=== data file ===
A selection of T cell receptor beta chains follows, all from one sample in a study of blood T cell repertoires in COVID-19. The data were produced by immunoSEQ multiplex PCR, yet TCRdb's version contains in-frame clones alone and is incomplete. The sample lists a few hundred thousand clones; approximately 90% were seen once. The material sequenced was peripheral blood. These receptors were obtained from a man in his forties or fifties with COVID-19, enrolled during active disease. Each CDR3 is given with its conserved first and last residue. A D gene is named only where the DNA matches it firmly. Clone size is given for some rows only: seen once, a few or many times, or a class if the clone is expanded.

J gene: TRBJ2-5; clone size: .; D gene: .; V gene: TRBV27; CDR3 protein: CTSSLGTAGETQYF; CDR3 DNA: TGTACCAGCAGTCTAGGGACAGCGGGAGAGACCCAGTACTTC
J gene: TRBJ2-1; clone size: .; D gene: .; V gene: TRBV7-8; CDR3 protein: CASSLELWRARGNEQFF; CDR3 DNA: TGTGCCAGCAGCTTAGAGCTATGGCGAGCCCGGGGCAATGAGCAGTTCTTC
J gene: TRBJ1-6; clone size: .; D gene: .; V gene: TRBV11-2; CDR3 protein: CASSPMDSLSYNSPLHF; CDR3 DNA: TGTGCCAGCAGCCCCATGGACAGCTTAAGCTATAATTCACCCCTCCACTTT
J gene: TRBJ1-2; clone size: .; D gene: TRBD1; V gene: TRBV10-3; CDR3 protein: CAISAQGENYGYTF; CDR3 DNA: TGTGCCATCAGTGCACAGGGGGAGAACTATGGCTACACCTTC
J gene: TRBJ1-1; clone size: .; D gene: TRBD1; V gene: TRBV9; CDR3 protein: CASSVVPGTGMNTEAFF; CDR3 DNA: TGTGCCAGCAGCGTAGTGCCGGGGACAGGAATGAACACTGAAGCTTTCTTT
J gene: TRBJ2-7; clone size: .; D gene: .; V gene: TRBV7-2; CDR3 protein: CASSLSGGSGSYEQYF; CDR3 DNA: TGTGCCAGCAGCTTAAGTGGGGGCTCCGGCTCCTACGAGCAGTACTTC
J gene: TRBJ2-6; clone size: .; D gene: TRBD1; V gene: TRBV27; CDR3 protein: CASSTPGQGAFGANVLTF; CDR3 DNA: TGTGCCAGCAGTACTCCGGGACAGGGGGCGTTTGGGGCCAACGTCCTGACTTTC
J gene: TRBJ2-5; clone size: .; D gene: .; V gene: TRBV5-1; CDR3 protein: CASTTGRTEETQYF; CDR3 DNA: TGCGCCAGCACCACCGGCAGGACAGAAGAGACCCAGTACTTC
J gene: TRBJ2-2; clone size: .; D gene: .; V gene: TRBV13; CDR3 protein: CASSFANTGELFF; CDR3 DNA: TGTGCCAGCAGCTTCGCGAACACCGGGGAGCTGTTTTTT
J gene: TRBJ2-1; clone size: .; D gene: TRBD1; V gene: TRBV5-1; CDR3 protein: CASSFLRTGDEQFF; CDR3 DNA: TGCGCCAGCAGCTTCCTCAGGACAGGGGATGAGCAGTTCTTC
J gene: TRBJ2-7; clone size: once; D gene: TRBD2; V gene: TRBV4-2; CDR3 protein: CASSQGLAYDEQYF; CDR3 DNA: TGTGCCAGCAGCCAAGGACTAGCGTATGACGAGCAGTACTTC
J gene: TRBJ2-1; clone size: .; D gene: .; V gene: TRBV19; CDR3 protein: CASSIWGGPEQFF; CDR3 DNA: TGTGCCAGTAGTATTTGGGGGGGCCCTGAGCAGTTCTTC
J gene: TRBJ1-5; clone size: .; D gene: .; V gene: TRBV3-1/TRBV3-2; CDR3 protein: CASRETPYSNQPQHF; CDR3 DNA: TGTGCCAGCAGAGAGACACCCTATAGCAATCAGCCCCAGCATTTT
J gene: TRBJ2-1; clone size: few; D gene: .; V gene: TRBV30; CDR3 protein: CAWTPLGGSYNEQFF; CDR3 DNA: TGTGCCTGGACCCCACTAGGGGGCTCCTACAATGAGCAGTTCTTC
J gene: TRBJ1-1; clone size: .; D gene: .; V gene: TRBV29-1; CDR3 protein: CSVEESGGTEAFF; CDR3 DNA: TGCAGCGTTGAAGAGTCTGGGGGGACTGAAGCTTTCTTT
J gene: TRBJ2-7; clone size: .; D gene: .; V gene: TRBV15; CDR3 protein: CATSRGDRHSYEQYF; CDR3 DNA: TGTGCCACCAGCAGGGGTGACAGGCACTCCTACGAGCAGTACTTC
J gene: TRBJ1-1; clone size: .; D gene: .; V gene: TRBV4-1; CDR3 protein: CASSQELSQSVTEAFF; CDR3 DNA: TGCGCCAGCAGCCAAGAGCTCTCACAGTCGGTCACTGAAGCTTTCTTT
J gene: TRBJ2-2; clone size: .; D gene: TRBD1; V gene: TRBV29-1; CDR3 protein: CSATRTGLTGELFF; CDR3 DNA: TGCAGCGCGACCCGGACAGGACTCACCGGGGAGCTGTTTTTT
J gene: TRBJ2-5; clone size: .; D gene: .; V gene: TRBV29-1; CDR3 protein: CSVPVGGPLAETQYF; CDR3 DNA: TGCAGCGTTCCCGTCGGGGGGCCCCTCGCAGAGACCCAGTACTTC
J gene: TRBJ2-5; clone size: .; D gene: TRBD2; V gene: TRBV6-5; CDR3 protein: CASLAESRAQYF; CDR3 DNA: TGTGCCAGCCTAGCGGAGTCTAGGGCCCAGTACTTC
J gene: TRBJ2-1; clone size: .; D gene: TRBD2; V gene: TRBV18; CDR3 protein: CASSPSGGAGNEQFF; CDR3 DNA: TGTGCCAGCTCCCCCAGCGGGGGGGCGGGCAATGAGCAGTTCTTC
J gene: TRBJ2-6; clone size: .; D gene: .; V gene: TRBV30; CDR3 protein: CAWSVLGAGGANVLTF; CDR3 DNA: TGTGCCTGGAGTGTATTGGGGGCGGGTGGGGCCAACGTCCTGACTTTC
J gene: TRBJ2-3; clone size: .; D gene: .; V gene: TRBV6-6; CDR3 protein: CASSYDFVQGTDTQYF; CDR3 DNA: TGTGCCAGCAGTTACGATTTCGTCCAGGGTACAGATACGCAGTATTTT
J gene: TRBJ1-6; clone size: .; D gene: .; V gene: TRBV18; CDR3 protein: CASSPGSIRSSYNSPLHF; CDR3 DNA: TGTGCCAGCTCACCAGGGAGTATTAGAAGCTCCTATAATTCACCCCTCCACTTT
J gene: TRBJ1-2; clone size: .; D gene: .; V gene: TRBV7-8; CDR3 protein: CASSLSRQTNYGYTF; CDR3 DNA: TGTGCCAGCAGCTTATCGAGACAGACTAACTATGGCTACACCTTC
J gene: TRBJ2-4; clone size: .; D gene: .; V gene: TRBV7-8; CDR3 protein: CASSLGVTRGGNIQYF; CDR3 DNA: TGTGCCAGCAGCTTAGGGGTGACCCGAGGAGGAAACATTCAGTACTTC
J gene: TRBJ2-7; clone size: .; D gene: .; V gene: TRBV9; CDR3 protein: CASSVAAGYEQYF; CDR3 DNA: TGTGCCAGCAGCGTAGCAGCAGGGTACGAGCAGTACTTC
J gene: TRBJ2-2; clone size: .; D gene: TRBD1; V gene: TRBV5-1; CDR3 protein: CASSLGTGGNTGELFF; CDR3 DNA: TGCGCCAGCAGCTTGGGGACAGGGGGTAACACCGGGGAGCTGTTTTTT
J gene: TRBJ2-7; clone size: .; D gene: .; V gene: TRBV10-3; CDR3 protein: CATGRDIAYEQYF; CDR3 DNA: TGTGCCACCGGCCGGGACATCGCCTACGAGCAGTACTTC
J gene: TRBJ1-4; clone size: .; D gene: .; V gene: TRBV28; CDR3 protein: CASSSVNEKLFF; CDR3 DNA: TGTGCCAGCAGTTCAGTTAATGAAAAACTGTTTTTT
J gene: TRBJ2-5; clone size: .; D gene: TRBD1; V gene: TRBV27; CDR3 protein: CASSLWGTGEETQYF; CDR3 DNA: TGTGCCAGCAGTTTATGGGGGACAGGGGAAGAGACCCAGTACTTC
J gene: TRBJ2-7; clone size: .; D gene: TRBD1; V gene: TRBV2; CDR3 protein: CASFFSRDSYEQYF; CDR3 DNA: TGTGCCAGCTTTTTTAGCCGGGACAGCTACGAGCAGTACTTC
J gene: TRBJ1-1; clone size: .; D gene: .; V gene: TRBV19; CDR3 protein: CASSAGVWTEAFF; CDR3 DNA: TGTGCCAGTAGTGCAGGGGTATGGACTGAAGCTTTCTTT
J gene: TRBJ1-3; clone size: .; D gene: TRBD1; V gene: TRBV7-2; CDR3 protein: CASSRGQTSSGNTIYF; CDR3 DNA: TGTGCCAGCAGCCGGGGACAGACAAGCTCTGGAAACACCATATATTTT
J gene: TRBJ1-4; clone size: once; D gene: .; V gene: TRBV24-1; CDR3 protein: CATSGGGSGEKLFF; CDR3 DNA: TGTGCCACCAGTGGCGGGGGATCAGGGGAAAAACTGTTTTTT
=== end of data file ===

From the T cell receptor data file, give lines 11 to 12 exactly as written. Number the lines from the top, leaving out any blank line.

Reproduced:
J gene: TRBJ2-1; clone size: .; D gene: TRBD1; V gene: TRBV5-1; CDR3 protein: CASSFLRTGDEQFF; CDR3 DNA: TGCGCCAGCAGCTTCCTCAGGACAGGGGATGAGCAGTTCTTC
J gene: TRBJ2-7; clone size: once; D gene: TRBD2; V gene: TRBV4-2; CDR3 protein: CASSQGLAYDEQYF; CDR3 DNA: TGTGCCAGCAGCCAAGGACTAGCGTATGACGAGCAGTACTTC